3. Connect and check-in with learners regularly

Remote teaching and learning guidelines for USask instructors

The incidental social interaction and connection felt from being present in a room together is greatly diminished or lost in an online environment.  Being deliberate, consistent, and intentional with connecting and checking in can build a virtual community that enables learners to engage meaningfully with you, the course content and each other.

Key Points


  • Facilitate learning: Consider ways you can engage with your learners in the learning process (e.g. answer questions, discuss a topic, work through a problem/case, provide feedback). It is important that you interact with learners through your activity in the virtual space.  In considering how much time you dedicate to each course, think about the time you would be present for a face-to-face class (office hours, responding to student queries, providing feedback, etc.) as a minimum. If you are planning to require your students to use video cameras in your course, please review the USask guidelines.
  • Provide frequent, clear and consistent communication:  Provide clear directions to learners about your course and weekly expectations.  Prior to the first class, introduce yourself and identify first steps (e.g. click through the course, review the syllabus, calendarize assignments and assessments).  Start each week with a post listing the outcomes for the week, specific instructions related to learning activities, and reminders about tasks/assignments that need to be completed.  Explanations of why you are asking them to do certain activities will increase engagement (e.g. I am asking you to watch this video because…). Remember - clearly communicated expectations for learners will limit time spent clarifying and allow you to dedicate your time to supporting learning.
  • Set up virtual office hours provide regularly scheduled times for learners to connect with you synchronously individually or in groups to ask questions and receive support.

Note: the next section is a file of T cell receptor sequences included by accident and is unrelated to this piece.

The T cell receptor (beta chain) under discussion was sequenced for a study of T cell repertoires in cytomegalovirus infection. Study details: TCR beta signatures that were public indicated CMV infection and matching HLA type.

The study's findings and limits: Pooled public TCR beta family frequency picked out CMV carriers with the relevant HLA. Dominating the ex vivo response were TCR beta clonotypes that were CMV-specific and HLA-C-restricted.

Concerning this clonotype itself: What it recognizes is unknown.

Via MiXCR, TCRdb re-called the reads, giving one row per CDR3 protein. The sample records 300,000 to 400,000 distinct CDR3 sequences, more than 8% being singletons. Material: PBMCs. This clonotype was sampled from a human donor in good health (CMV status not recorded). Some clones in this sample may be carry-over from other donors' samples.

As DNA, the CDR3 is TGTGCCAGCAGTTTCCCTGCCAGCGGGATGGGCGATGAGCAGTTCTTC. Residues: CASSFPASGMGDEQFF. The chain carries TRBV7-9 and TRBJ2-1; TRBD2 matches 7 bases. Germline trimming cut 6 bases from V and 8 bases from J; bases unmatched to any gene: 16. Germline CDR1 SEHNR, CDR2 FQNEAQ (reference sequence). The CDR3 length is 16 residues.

Check In

  • Ask for feedback:  An online environment does not always allow you to pick up the cues from learners (e.g. body language) that would be present in a F2F environment.  Create opportunities to hear from learners regularly.  Checking in both informs your teaching (and lets you make adjustments) and communicates that you are available for questions and support. This could be done via a short, anonymous survey, within Blackboard or Canvas, through mid-course SLEQ feedback, or via an open class discussion. 
  • Check student engagement: Use the Blackboard or Canvas analytics to determine if students are logging in regularly.  If someone is not, a quick email inviting them to re-engage can make a big difference to the likelihood of completion. These analytics can also show you where learners are spending their time and help you understand patterns of activity.


Class Communications at a Distance - tips & tools to make sure you’re keeping the communication lines open.

Building Community, Remotely - strategies for developing interaction, communication, and collaboration in your remote course

Establishing a healthy virtual learning community (VLC) - tips & tricks to help you facilitate your VLC using remote technology tools.

Review these netiquette tips to help your students understand the norms for remote learning.
  • Plan for a mid-term course evaluation through SLEQ 
  • Create a discussion board for feedback or invite learners to email suggestions.  Emphasize how important feedback is to you and how you will use it, or learners may fear offending you and avoid participation.
  • For smaller courses, consider an online talking circle to check on learners’ wellbeing and build connection and community.

Learn More

A collection of resources designed to give you more information.

USask Winter 2020 Student Feedback

During these tough times he always kept us up to date on his class and gave us time to prepare for assignments during these troubling times. He also gave us clear instructions on how he wanted it done and why each assignment was important.

The professor took time to email us updates and pep talks. I was never concerned about what was happening. The voice-overs on the power points were the most helpful thing I think, sometimes verbal explanations are needed.

Our group was able to call my instructor and have a thorough conversation regarding the assignment. Anything we discussed that was relevant to other groups was summarized and sent to an email to all students. This was very beneficial.

I liked how she posted answers to the examples and was really quick at responding to emails.